Students were tasked with bringing in objects that related to the Whittard’s Tea Caddy Competition. It could be any thing from a pumpkin to a dead leaf, the limits were their own imaginations as to what Autumn means to them! If nothing has been brought in, learners can use an arrangement from the collection of all objects, or go outside and collect from nature.
We will be setting up still-life’s in the studio
A collection of objects usually contrasting in texture that are then arranged together as a grouping.
Once Learners have decided on an arrangement we will be using coloured gels to affect the mood of the arrangement.
Coloured gels are coloured acetate that is placed in front of the Flash, thus making the light project a hue on to the object/subject, where it would normally just be ‘lighting the subject.
The intention is to primarily use the colour palette that was dictated in the competition:
However, you are welcome to experiment when we are in the studio. Additionally, if you complete at least an attempt at taking pictures of your own still life/colour arrangement; there will be an opportunity to attempt portraiture as well for extended experimentation.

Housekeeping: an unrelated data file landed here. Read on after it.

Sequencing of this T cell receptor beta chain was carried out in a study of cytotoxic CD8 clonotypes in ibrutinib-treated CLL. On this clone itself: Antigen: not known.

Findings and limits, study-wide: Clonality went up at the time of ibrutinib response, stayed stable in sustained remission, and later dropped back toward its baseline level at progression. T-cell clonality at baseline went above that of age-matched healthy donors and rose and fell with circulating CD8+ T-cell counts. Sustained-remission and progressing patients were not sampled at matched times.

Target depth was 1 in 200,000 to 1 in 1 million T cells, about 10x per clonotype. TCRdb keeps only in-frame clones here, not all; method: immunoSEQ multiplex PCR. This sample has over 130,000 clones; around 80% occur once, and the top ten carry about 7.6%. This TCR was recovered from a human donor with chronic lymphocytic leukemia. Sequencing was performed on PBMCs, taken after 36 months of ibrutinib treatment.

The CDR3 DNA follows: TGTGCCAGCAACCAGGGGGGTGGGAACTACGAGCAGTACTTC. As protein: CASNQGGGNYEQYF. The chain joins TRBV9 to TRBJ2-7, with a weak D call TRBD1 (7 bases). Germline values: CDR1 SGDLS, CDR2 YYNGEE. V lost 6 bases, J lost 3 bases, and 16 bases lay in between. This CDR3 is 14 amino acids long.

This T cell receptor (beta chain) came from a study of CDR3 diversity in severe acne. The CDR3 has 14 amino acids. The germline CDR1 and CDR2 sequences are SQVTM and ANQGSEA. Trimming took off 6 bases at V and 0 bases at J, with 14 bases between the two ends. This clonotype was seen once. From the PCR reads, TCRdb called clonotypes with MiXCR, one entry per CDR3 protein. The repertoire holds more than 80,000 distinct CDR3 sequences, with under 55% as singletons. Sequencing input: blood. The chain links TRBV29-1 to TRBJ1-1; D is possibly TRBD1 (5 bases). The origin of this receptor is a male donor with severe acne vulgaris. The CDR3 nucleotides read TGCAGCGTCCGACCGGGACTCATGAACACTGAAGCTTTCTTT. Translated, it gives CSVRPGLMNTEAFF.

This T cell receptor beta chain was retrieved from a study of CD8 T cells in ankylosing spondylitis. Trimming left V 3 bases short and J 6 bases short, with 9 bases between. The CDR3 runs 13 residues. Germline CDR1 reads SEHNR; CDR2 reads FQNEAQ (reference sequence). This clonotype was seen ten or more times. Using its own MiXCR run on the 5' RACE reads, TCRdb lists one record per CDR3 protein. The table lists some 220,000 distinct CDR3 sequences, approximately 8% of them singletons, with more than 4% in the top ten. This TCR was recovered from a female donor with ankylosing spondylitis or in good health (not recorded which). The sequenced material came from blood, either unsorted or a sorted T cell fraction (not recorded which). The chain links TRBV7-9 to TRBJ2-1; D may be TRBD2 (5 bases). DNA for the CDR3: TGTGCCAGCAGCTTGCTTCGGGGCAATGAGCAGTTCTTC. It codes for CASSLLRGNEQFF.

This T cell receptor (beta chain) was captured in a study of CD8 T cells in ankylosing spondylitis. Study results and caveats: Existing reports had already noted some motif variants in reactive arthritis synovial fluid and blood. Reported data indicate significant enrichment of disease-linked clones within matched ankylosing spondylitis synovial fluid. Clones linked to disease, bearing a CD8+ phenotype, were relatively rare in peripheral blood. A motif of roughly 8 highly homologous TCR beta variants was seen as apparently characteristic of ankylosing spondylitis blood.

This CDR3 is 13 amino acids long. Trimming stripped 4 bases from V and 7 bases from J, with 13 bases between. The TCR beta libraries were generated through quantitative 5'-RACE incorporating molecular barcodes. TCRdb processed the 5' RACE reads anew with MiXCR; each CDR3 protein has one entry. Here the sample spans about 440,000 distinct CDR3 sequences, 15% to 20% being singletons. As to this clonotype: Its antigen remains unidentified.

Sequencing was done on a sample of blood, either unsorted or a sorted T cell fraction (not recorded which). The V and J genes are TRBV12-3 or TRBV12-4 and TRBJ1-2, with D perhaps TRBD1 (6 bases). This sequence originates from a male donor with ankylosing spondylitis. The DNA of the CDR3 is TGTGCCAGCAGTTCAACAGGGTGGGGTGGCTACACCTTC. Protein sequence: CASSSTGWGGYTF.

Here are some examples of Images taken using coloured Gels:
Here is an example of shots I took this morning with a before and after showing how you can increase colour dramatics.
THINGS TO REMEMBER WHEN PLANNING:
There are only 2 lights that you can put coloured gels on
Contrasting colours will give you more dramatic results
Using colours that naturally mix will not create dramatic results but will result in more of a general hue change. (eg Using Red and Yellow will make the image orange, using green and blue will make the colour a greeny blue but will not have a distinction of 2 different colours)
Think back to Colour Theory; using colours on the opposite side of the wheel will create a 2 tone shift where choosing neighbouring colours will mix and create a hue.